'There are poets who make sense in their poems,' writes Eavan Boland in her introduction to this book. 'And then there are poets who also make sense of the literature they belong to, and continue to shed light on it whenever their work is read. Padraic Fallon belongs to this second category. His poems continue to illuminate us.' Fallon published little in his lifetime but is now recognised as a major poet. He inherited a tradition of Irish culture redefined by Yeats, and contributed to it poems that combine lyricism with ironic clear-sightedness. Responding to the landscapes and history of Ireland, Fallon looks outwards, too, to European literature and the complexities of the modern world. 'Padraic Fallon comes to us now as much a contemporary as he was when he began,' Seamus Heaney declares.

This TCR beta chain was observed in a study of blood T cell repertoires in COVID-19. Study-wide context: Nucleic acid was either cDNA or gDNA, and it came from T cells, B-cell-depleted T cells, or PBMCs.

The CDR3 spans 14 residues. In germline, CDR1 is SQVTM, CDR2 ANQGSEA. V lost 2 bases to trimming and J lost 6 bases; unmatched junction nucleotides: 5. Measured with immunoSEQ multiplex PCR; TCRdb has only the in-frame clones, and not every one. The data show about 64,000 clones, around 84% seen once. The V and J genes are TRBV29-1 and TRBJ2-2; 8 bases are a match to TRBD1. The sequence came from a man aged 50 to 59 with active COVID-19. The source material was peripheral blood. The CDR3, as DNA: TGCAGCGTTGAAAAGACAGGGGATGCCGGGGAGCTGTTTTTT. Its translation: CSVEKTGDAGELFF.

PADRAIC FALLON was born in Athenry, Co. Galway in 1905. He moved to Dublin while he was in his teens, and his first poems were published there by 'AE' (George Russell). He married in 1930, and had six sons, of whom four survive. His middle years were spent in Wexford, and it was there that he wrote a series of radio plays. He moved back to Dublin in 1963, and then to Cornwall in 1967, before returning to Ireland. His last years were spent in Kinsale, Co. Cork. Padraic Fallon died in 1974. His Collected Poems were published by Dolmen Press a few months before his death. In 1990 Carcanet published a new Collected Poems adding previously unpublished work.